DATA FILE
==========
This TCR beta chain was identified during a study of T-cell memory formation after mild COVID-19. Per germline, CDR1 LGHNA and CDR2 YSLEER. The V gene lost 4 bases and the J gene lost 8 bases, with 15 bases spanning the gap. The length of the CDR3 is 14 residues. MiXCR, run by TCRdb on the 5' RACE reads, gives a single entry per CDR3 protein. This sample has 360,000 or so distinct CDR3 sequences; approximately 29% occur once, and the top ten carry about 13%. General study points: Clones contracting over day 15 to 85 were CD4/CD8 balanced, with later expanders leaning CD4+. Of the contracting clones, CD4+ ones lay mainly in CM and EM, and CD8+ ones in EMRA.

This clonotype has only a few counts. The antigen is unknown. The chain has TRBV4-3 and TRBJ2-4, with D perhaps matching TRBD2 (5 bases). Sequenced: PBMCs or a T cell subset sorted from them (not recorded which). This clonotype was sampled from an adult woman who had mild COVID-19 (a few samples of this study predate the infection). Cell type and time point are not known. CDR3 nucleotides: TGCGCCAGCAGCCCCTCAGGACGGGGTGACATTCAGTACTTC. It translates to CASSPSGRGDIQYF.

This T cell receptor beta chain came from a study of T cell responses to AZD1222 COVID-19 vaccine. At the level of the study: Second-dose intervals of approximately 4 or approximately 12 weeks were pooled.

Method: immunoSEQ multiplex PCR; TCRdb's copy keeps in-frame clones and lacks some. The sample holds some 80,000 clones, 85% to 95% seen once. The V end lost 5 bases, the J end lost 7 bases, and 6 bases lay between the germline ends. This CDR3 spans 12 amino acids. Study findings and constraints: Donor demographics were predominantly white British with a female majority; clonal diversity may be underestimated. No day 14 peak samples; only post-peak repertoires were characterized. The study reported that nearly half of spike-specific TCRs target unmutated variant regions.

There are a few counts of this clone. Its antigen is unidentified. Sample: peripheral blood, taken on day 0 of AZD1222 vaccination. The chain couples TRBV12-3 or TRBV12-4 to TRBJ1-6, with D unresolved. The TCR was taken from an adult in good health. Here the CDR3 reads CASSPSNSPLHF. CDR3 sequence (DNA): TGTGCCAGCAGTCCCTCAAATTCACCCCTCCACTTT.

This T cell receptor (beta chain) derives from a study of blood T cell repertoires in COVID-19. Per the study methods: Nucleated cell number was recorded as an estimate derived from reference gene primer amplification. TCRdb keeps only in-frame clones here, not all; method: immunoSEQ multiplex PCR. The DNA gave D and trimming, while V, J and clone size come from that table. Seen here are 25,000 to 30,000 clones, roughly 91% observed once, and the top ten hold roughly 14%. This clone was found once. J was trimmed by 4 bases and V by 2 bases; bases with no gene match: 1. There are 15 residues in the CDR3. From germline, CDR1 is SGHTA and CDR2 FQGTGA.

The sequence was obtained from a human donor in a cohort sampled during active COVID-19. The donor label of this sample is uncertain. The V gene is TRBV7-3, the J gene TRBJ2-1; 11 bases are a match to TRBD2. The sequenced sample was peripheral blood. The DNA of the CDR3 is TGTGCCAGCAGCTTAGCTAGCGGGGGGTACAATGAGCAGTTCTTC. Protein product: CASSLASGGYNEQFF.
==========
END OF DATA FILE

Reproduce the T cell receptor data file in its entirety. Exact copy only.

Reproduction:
This TCR beta chain was identified during a study of T-cell memory formation after mild COVID-19. Per germline, CDR1 LGHNA and CDR2 YSLEER. The V gene lost 4 bases and the J gene lost 8 bases, with 15 bases spanning the gap. The length of the CDR3 is 14 residues. MiXCR, run by TCRdb on the 5' RACE reads, gives a single entry per CDR3 protein. This sample has 360,000 or so distinct CDR3 sequences; approximately 29% occur once, and the top ten carry about 13%. General study points: Clones contracting over day 15 to 85 were CD4/CD8 balanced, with later expanders leaning CD4+. Of the contracting clones, CD4+ ones lay mainly in CM and EM, and CD8+ ones in EMRA.

This clonotype has only a few counts. The antigen is unknown. The chain has TRBV4-3 and TRBJ2-4, with D perhaps matching TRBD2 (5 bases). Sequenced: PBMCs or a T cell subset sorted from them (not recorded which). This clonotype was sampled from an adult woman who had mild COVID-19 (a few samples of this study predate the infection). Cell type and time point are not known. CDR3 nucleotides: TGCGCCAGCAGCCCCTCAGGACGGGGTGACATTCAGTACTTC. It translates to CASSPSGRGDIQYF.

This T cell receptor beta chain came from a study of T cell responses to AZD1222 COVID-19 vaccine. At the level of the study: Second-dose intervals of approximately 4 or approximately 12 weeks were pooled.

Method: immunoSEQ multiplex PCR; TCRdb's copy keeps in-frame clones and lacks some. The sample holds some 80,000 clones, 85% to 95% seen once. The V end lost 5 bases, the J end lost 7 bases, and 6 bases lay between the germline ends. This CDR3 spans 12 amino acids. Study findings and constraints: Donor demographics were predominantly white British with a female majority; clonal diversity may be underestimated. No day 14 peak samples; only post-peak repertoires were characterized. The study reported that nearly half of spike-specific TCRs target unmutated variant regions.

There are a few counts of this clone. Its antigen is unidentified. Sample: peripheral blood, taken on day 0 of AZD1222 vaccination. The chain couples TRBV12-3 or TRBV12-4 to TRBJ1-6, with D unresolved. The TCR was taken from an adult in good health. Here the CDR3 reads CASSPSNSPLHF. CDR3 sequence (DNA): TGTGCCAGCAGTCCCTCAAATTCACCCCTCCACTTT.

This T cell receptor (beta chain) derives from a study of blood T cell repertoires in COVID-19. Per the study methods: Nucleated cell number was recorded as an estimate derived from reference gene primer amplification. TCRdb keeps only in-frame clones here, not all; method: immunoSEQ multiplex PCR. The DNA gave D and trimming, while V, J and clone size come from that table. Seen here are 25,000 to 30,000 clones, roughly 91% observed once, and the top ten hold roughly 14%. This clone was found once. J was trimmed by 4 bases and V by 2 bases; bases with no gene match: 1. There are 15 residues in the CDR3. From germline, CDR1 is SGHTA and CDR2 FQGTGA.

The sequence was obtained from a human donor in a cohort sampled during active COVID-19. The donor label of this sample is uncertain. The V gene is TRBV7-3, the J gene TRBJ2-1; 11 bases are a match to TRBD2. The sequenced sample was peripheral blood. The DNA of the CDR3 is TGTGCCAGCAGCTTAGCTAGCGGGGGGTACAATGAGCAGTTCTTC. Protein product: CASSLASGGYNEQFF.